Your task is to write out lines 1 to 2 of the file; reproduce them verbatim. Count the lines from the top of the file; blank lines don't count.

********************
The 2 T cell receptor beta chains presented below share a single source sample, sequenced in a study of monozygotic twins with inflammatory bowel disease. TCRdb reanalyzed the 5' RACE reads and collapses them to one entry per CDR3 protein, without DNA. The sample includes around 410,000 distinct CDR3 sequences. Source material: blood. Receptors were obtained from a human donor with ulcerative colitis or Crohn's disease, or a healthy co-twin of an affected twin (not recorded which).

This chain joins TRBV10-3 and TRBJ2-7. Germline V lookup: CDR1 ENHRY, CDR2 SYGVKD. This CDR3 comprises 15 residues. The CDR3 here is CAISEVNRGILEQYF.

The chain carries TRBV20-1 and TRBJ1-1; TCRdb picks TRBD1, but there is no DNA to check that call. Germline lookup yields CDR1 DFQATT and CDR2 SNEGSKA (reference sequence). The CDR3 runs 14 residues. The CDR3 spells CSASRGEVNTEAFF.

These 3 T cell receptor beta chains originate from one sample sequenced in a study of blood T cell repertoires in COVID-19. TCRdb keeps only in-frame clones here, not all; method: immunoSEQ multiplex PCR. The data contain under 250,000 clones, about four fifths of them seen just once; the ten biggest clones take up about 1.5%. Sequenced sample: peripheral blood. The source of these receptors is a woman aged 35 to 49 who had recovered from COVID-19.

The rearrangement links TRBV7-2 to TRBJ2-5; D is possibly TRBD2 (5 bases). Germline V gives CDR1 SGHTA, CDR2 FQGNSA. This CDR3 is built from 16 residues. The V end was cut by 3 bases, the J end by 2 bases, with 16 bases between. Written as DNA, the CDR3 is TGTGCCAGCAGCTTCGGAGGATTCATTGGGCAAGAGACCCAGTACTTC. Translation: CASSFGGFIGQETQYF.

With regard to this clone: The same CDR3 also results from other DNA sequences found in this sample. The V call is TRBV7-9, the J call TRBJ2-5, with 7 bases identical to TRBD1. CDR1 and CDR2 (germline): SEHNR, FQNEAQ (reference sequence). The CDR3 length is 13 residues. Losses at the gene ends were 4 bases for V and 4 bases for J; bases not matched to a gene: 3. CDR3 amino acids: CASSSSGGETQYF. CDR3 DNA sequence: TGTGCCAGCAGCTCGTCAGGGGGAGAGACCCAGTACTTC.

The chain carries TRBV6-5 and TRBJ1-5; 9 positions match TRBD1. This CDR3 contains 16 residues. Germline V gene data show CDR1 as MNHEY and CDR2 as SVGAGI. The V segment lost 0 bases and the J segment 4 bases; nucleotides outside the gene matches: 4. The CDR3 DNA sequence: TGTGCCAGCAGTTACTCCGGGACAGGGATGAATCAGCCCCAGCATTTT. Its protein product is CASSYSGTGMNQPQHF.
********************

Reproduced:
The 2 T cell receptor beta chains presented below share a single source sample, sequenced in a study of monozygotic twins with inflammatory bowel disease. TCRdb reanalyzed the 5' RACE reads and collapses them to one entry per CDR3 protein, without DNA. The sample includes around 410,000 distinct CDR3 sequences. Source material: blood. Receptors were obtained from a human donor with ulcerative colitis or Crohn's disease, or a healthy co-twin of an affected twin (not recorded which).

This chain joins TRBV10-3 and TRBJ2-7. Germline V lookup: CDR1 ENHRY, CDR2 SYGVKD. This CDR3 comprises 15 residues. The CDR3 here is CAISEVNRGILEQYF.